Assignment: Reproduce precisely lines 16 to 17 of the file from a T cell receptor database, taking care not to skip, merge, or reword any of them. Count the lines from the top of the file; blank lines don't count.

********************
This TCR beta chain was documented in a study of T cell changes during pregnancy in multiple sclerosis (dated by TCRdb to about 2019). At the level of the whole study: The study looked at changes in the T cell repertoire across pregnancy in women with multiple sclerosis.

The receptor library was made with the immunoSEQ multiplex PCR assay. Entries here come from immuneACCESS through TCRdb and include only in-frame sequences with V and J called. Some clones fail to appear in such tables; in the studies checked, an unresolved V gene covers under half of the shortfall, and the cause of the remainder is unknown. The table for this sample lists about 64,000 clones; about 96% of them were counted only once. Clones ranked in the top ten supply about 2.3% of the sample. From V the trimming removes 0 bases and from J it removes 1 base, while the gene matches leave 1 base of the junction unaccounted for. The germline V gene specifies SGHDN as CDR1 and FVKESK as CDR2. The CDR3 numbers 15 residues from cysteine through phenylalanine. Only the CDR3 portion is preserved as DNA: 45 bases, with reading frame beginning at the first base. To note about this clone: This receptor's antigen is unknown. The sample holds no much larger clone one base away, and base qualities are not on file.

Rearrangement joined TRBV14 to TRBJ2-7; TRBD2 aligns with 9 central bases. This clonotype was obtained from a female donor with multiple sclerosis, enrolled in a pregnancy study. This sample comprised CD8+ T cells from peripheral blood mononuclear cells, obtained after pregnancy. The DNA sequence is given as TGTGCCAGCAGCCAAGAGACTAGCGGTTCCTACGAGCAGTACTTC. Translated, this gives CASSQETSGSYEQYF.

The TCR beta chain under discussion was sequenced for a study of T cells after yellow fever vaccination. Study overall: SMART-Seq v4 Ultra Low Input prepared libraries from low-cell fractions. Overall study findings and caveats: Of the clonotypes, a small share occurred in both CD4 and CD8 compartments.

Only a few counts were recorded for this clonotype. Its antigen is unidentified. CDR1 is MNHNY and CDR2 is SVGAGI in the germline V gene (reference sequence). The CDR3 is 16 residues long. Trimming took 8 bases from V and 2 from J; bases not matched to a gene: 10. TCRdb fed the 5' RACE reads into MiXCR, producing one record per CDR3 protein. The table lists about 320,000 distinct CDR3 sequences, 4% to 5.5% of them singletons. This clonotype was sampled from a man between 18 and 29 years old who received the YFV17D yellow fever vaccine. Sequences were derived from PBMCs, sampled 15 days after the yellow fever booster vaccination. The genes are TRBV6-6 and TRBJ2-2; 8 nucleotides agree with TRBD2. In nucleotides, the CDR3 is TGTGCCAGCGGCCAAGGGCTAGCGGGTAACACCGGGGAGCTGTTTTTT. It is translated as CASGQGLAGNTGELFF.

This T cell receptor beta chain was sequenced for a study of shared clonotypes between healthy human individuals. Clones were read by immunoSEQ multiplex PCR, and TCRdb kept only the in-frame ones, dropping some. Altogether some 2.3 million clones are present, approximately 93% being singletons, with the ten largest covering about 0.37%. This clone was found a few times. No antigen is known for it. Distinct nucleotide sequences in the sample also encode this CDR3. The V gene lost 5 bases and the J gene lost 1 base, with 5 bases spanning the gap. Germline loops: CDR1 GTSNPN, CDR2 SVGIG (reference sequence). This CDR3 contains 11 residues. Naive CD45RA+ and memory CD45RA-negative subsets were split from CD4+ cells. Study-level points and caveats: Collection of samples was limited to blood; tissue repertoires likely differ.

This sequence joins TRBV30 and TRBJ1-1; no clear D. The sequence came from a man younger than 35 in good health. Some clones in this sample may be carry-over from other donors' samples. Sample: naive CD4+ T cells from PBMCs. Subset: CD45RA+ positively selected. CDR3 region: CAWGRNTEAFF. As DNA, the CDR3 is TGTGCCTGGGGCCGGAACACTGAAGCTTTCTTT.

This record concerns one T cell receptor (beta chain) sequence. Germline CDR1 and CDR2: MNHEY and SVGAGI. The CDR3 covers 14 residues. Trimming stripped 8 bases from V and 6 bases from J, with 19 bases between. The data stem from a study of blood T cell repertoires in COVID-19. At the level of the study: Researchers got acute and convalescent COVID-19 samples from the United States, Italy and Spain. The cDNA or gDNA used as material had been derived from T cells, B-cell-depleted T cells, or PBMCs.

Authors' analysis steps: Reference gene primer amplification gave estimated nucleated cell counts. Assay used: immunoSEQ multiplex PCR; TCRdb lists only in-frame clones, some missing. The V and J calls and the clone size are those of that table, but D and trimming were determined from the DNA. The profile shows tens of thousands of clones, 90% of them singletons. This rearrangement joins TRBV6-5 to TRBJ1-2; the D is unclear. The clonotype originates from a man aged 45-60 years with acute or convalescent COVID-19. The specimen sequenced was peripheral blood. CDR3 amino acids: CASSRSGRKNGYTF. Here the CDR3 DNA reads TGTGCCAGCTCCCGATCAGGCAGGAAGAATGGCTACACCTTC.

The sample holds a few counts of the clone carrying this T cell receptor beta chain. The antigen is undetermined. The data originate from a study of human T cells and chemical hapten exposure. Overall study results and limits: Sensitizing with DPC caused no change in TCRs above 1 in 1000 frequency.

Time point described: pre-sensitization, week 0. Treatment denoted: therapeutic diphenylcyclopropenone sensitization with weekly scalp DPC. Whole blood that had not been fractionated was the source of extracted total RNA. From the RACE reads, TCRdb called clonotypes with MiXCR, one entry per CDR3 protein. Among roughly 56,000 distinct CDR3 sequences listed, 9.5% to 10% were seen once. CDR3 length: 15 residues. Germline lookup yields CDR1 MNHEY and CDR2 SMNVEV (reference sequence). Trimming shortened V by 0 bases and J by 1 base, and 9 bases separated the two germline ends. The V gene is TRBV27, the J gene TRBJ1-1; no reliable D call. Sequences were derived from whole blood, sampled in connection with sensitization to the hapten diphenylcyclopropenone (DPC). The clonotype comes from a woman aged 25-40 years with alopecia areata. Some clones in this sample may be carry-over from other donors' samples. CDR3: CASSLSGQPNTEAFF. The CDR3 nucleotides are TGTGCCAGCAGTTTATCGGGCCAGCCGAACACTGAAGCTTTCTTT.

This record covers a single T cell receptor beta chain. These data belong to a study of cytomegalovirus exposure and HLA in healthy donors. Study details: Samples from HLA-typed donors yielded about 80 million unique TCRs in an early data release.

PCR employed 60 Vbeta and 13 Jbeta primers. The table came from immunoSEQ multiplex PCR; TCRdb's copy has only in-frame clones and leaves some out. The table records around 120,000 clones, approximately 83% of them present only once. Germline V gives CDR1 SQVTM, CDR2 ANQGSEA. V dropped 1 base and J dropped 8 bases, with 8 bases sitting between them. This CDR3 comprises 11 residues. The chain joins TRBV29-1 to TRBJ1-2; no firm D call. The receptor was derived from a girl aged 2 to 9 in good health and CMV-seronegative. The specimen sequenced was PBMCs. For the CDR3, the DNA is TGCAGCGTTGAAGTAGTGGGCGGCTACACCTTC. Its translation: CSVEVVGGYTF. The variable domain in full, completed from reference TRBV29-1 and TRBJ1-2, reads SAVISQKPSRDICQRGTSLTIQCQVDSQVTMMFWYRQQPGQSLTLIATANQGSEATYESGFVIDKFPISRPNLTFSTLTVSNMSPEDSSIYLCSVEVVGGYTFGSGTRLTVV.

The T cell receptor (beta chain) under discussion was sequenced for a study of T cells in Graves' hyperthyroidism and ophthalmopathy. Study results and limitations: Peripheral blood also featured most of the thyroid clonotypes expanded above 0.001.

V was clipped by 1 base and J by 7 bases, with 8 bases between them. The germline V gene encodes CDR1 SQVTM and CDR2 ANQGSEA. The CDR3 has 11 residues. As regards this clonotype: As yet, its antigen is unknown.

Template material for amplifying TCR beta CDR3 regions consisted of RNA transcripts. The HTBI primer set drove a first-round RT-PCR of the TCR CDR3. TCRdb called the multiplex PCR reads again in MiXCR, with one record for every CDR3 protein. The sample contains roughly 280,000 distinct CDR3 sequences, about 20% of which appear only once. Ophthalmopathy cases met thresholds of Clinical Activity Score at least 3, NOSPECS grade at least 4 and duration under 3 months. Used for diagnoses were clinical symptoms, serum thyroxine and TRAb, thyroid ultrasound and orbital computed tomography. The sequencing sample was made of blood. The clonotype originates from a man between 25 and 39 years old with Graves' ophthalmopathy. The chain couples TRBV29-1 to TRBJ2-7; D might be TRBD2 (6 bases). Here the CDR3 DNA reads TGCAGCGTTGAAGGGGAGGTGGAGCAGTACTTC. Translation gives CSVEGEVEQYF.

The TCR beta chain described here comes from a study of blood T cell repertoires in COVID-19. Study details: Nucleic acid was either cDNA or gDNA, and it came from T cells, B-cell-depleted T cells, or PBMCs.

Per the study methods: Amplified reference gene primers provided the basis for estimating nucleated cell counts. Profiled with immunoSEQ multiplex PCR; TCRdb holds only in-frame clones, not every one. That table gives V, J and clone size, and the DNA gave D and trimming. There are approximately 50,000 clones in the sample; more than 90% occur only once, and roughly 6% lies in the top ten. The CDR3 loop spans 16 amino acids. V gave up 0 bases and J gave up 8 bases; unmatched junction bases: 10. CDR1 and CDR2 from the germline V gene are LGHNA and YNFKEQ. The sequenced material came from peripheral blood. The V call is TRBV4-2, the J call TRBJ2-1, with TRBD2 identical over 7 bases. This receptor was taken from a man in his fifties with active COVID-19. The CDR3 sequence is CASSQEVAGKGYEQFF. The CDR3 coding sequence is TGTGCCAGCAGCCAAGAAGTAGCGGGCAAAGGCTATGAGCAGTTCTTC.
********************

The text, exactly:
Template material for amplifying TCR beta CDR3 regions consisted of RNA transcripts. The HTBI primer set drove a first-round RT-PCR of the TCR CDR3. TCRdb called the multiplex PCR reads again in MiXCR, with one record for every CDR3 protein. The sample contains roughly 280,000 distinct CDR3 sequences, about 20% of which appear only once. Ophthalmopathy cases met thresholds of Clinical Activity Score at least 3, NOSPECS grade at least 4 and duration under 3 months. Used for diagnoses were clinical symptoms, serum thyroxine and TRAb, thyroid ultrasound and orbital computed tomography. The sequencing sample was made of blood. The clonotype originates from a man between 25 and 39 years old with Graves' ophthalmopathy. The chain couples TRBV29-1 to TRBJ2-7; D might be TRBD2 (6 bases). Here the CDR3 DNA reads TGCAGCGTTGAAGGGGAGGTGGAGCAGTACTTC. Translation gives CSVEGEVEQYF.

The TCR beta chain described here comes from a study of blood T cell repertoires in COVID-19. Study details: Nucleic acid was either cDNA or gDNA, and it came from T cells, B-cell-depleted T cells, or PBMCs.